That’s not the only contradiction, though. The homogenous assumption in Hornbach et al. (2016), specifically the claim that “no significant fluid loss” occurs, is contradicted by the researchers’ conclusions within the study itself:

“Currently, there is no significant oil and gas production in the Ellenburger in the central part of the basin. It is therefore perhaps more likely that pressure reductions are caused by natural fluid migration out of the formation.” (emphasis added)

Is there “no significant fluid loss” across the basin, or is there “natural fluid migration out of the formation”? Is the Ellenburger “homogenous,” or are there “pressure reductions” due to geological features in different areas?

The permeability assumptions these researchers used to claim a linkage between injection and the Azle earthquake sequence (Hornbach et al., 2015) are the opposite of what they’re now using to claim a linkage between injection and the Irving-Dallas earthquake sequence.

Hydrostatic Assumption Lacks Basis

Hornbach et al. (2016) asserts:

“Recent spot measurements of pressure in the Ellenburger confirm that elevated fluid pressures ranging from 1.7-4.5 MPa (250-650 psi) above hydrostatic exist in this formation, and this may promote failure on pre-existing faults in the Ellenburger and underlying basement.” (emphasis added)

The implication is that injection activities have increased pressure well above the natural pressures in the Ellenburger formation.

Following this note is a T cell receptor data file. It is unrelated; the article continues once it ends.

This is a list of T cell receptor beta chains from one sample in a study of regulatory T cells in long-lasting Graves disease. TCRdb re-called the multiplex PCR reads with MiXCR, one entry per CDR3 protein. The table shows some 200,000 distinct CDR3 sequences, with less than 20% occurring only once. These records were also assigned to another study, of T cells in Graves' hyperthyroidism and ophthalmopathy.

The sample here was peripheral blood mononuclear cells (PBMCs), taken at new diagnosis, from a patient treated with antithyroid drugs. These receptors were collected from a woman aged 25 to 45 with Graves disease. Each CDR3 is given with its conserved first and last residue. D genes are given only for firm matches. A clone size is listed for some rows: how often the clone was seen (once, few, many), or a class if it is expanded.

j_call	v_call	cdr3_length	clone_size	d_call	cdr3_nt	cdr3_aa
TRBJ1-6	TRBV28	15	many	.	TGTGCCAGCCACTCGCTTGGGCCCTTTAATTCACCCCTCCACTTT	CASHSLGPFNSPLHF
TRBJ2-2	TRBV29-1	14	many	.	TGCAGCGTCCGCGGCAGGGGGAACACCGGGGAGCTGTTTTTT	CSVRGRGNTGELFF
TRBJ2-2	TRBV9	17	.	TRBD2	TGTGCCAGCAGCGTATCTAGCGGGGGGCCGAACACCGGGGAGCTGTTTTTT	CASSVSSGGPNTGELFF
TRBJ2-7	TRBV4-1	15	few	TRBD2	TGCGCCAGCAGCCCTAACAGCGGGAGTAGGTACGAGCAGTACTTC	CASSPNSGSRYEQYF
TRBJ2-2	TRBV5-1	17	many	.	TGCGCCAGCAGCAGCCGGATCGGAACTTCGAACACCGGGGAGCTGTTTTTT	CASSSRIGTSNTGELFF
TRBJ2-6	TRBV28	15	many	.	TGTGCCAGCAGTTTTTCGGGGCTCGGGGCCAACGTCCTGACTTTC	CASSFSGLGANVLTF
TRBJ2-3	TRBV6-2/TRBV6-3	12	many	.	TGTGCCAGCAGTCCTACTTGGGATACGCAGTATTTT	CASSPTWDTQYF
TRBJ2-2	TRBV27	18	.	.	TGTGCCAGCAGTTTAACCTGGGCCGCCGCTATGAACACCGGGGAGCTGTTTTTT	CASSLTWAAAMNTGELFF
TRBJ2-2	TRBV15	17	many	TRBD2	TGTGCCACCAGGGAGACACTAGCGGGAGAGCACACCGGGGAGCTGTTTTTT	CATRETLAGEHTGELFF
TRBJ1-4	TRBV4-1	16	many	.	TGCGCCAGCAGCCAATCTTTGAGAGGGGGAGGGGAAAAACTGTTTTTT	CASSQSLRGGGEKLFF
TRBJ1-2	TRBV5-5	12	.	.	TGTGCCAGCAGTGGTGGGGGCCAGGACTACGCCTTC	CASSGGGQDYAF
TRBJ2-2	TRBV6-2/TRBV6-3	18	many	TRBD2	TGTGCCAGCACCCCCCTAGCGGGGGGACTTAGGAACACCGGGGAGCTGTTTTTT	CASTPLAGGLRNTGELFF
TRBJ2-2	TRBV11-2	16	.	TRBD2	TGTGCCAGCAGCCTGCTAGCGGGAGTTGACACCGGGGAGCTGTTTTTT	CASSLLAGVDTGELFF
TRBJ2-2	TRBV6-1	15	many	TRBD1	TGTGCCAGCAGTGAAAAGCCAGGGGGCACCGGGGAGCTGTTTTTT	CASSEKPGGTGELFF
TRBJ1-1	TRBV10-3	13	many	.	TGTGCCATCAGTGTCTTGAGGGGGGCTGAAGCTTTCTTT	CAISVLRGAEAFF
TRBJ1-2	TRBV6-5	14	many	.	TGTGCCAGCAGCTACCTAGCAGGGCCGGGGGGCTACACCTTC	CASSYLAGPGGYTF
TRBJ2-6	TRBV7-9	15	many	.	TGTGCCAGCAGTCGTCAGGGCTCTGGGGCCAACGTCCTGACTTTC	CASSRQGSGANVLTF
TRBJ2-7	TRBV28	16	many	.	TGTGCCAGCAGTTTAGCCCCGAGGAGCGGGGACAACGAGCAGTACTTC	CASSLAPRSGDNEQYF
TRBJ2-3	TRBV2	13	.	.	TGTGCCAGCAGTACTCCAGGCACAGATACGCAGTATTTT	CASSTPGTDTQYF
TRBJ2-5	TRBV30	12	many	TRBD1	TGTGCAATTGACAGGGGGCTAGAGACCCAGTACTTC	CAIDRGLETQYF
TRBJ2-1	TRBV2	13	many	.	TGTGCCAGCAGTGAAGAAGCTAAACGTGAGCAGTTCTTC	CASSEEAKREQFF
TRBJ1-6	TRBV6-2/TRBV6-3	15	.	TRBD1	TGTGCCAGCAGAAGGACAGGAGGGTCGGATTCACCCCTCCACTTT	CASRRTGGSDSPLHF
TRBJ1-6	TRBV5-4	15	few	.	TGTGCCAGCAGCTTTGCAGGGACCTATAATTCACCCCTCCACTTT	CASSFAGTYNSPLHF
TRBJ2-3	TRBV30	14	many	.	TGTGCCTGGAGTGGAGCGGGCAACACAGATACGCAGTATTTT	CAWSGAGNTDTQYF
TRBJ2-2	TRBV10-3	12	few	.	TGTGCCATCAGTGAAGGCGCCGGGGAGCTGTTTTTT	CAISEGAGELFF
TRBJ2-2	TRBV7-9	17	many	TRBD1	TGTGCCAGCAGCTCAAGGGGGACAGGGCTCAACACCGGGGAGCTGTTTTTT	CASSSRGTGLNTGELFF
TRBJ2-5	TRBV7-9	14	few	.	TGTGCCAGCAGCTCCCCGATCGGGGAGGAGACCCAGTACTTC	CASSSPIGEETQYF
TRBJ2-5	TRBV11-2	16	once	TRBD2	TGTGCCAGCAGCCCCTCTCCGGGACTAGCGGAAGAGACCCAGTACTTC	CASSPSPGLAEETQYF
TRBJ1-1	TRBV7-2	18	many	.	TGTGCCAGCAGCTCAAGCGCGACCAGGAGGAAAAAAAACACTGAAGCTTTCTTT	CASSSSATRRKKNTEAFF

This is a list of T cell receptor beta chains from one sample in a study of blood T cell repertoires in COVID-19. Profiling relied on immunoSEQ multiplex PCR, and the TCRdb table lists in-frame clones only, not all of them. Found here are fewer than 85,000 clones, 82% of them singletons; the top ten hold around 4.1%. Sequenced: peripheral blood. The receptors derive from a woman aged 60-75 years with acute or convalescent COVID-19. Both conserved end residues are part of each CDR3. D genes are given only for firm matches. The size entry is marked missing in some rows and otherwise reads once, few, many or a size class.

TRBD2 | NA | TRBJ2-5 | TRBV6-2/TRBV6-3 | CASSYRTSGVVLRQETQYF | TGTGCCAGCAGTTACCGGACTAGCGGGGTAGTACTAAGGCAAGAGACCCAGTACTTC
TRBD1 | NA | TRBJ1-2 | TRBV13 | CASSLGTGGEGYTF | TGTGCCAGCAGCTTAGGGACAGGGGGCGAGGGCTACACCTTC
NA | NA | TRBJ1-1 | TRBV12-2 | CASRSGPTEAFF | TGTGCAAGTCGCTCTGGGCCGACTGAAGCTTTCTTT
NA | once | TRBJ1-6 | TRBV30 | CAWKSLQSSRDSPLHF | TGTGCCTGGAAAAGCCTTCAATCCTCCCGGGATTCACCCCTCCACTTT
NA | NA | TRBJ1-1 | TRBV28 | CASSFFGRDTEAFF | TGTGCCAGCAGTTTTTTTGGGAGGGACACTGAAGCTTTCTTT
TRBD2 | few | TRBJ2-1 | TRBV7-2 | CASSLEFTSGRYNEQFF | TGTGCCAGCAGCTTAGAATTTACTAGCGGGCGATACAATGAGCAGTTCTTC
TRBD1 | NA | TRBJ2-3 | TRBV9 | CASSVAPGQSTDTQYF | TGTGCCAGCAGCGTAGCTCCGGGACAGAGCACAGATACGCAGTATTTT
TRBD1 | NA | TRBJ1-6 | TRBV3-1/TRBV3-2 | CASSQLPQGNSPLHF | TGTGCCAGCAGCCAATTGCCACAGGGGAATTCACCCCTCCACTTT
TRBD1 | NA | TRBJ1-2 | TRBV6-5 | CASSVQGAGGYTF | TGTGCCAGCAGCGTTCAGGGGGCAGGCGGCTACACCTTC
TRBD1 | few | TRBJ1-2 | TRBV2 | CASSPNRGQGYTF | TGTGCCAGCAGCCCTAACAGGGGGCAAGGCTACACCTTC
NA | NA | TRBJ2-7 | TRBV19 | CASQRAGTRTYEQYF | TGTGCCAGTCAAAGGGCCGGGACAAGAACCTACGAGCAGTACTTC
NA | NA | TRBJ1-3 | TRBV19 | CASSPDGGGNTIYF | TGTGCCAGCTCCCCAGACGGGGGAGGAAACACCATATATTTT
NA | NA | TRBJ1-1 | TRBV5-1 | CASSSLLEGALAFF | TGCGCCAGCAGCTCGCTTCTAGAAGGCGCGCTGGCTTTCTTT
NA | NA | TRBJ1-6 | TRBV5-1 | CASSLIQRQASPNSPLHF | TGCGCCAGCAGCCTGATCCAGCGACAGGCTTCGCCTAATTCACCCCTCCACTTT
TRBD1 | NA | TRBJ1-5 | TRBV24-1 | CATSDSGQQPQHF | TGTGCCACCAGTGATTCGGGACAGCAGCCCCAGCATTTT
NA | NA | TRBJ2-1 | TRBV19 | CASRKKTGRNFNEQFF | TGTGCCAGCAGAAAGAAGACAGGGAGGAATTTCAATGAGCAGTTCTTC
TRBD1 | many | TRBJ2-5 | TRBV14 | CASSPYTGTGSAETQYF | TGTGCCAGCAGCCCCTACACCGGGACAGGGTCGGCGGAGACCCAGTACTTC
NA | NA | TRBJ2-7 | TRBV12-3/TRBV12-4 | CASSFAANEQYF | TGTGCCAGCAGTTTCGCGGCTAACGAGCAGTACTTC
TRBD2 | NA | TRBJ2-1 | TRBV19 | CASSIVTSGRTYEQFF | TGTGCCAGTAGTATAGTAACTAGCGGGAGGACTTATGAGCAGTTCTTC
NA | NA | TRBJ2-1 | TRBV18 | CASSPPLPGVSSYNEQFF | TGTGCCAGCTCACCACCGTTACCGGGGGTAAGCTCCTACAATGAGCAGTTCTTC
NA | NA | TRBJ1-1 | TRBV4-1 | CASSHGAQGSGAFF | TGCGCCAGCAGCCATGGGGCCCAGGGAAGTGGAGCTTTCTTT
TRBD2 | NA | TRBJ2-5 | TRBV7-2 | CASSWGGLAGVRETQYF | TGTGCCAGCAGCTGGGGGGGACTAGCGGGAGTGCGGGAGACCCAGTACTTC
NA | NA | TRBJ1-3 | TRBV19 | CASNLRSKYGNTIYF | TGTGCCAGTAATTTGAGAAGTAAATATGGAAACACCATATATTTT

The problem is, what the authors consider “hydrostatic” is never defined. The heterogeneity of the Ellenburger suggests the natural reservoir pressures could vary greatly over short distances, as the same research team suggested in its Azle study last year (Hornbach et al.,2015).

To try to justify the hydrostatic assumption, Hornbach et al. (2016) references well data taken from Johnson County in 2015, in which several operators conducted pressure tests during and after injection. After stopping injection, one of the tests showed pressures normalizing at about 340 psi. Another well leveled out around 250 psi after injection ceased, while a third well showed readings of 700 psi.

Even within the same county, there are dramatic differences by well site. We don’t know if those numbers would converge or diverge over a greater time period, but it is that same uncertainty that highlights why assumptions about homogeneity and uniform hydrostatic pressure in the Ellenburger are so problematic.

The authors admit the likelihood that “pressure reductions are caused by natural fluid migration out of the formation,” which further underscores why it’s so important to define hydrostatic pressure – and the basis on which such an assumption rests.